Modern Strangers: Self-made Men

Infectious tunes like the speedy pop of Modern Strangers’ “Where’s Your Man” – the speedy pop gem that’s the leadoff single from Modern Strangers’ debut album, Dangerous Fiction – combine rock grittiness and the sleek, streamlined vibe of classic pop. Listeners yearning for weepy, introspective balladry are advised to look elsewhere; this band is all about fun. Modern Strangers unveiled the album with a live stream performance on September 26.

Drummer Courtney Cahill says that Modern Strangers came together in 2012 to address what he and co-founder David Rogers saw as an unaddressed need in the Asheville music scene. “We wanted to fill a gap by creating some ‘pop’ rock and roll,” he says.

“If I hadn’t met Courtney, I would still be playing these songs in my basement,” says Rogers, guitarist and the band’s primary songwriter. Cahill confirms that Rogers isn’t engaging in hyperbole: “I don’t know if he never wanted to ‘play out,’ or if he just didn’t have the gusto,” he says. “But my goal was to use my organizational skills to bring his songs to the people; I thought they were too good not to be heard.”

Lead guitarist Troy Crossley and bassist Alex Deutsch joined the group in 2016. Even though they came from different musical backgrounds (punk and the jam band scene, respectively), their addition gave Modern Strangers all of the elements needed to deliver a signature sound. “What really made me want to join the band in the first place was how catchy David’s vocal lines are,” Crossley says. “They just begged for harmonies, and I was more than thrilled to [add] that.”

The band self-describes its sound as “jangle pop,” though some would call it “power pop” – tuneful, uptempo rock with Cheap Trick-like energy. “From the start, we were trying to get that British Invasion jangle sound,” Cahill says.

To date, Modern Strangers hasn’t mounted a tour; because all four musicians have day jobs and families, touring isn’t practical. Instead, the band has focused on building an enthusiastic local fan base. One tangible result was landing the number two spot on last year’s “Best of WNC” poll in the rock band category. “That definitely helped in bookings,” Cahill notes.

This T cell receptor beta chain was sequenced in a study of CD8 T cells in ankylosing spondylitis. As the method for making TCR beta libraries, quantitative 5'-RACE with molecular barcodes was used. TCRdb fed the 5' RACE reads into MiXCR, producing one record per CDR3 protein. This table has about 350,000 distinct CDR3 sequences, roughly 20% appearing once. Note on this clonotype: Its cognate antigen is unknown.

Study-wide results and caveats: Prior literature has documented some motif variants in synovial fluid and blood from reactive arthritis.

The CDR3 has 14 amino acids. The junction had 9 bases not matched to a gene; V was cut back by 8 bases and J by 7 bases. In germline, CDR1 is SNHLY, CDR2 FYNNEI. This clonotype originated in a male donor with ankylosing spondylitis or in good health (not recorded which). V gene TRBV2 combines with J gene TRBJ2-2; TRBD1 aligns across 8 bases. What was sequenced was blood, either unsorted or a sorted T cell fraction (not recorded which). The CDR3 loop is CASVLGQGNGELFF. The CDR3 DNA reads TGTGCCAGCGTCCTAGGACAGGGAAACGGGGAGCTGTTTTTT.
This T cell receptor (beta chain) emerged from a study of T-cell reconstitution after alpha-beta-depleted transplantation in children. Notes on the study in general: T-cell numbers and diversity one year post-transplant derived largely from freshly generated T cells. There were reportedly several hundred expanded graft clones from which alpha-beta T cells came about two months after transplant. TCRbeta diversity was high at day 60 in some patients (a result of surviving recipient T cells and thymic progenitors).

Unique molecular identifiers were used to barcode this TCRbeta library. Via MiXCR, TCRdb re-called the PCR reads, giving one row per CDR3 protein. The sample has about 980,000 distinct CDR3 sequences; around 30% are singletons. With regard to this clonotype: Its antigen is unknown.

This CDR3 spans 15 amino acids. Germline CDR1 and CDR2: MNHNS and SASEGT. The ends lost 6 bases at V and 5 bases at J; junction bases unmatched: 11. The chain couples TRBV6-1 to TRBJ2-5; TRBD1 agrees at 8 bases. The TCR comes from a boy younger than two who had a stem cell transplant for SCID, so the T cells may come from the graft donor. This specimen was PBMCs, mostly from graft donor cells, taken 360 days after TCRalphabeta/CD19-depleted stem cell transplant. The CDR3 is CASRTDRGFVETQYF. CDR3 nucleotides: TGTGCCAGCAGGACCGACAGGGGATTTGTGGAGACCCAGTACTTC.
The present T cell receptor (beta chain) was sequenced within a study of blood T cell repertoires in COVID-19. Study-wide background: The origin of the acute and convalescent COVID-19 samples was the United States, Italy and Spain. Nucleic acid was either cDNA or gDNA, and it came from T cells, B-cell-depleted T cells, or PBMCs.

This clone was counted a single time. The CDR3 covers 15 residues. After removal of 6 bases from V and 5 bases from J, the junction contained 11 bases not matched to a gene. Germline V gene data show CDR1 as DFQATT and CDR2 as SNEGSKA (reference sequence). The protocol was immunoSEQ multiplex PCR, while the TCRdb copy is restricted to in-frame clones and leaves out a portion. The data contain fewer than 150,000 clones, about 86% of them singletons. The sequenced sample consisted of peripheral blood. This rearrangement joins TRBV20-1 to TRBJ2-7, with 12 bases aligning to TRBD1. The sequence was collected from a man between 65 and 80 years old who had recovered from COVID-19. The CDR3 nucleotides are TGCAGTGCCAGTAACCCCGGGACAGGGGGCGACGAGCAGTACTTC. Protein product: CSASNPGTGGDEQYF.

The group also scored a high-profile gig opening for Gin Blossoms when the latter headlined at The Orange Peel in December 2017. “That was huge for us on a couple of levels,” Cahill says. “One, it got our name out there; it kind of legitimized us.” Secondly, video footage of the band’s well-received set served as an effective promotional tool. “Just one little shareable clip can go a long way,” he says.

Deutsch chimes in to add another benefit of that performance. “The fact that we made it through that was a good boost for our confidence,” he says with a laugh. “I had never played in front of 850 people before. That was one of the best nights of my life.”

With all that momentum spurring the band forward, Modern Strangers got busy making its debut album. But even though Rogers is credited as the group’s songwriter, he emphasizes that the music on Dangerous Fiction is the result of a collaborative creative process. “I’m proud of the album on a personal level,” he says. “But I’m even more proud of it on the level of what [we all] made it.”

New songs are run through the band’s rigorous quality control program. “But most of them make it through,” Deutsch says with a laugh. “Because we’re able to work on them until we get them where we want them.” The goal is to create catchy songs that feel good. “And if one falls a little flat – if it’s not something that’s fun and that you could sing along to – we drop it.”

Crossley reiterates the point that fun is the goal. And because Modern Strangers has enough original material that meets its standards, each live set is crafted to match the room. “What works at Jack of the Wood at 9 o’clock is different than what works at the Odditorium at midnight,” he emphasizes. “And that’s different from what works at 5 Walnut at one in the morning.”

The current pandemic has severely limited the band’s opportunities to play in front of an audience. But the band knows what works at 7 p.m. at The Orange Peel. So even though the group’s debut album release event is a live streamed performance, the goal of that September show is to bring all the excitement and energy of a “real” show. Cahill says that’s what Modern Strangers is all about: “being able to go play downtown in a world-class music scene on a Saturday night. This is our fantasy band.”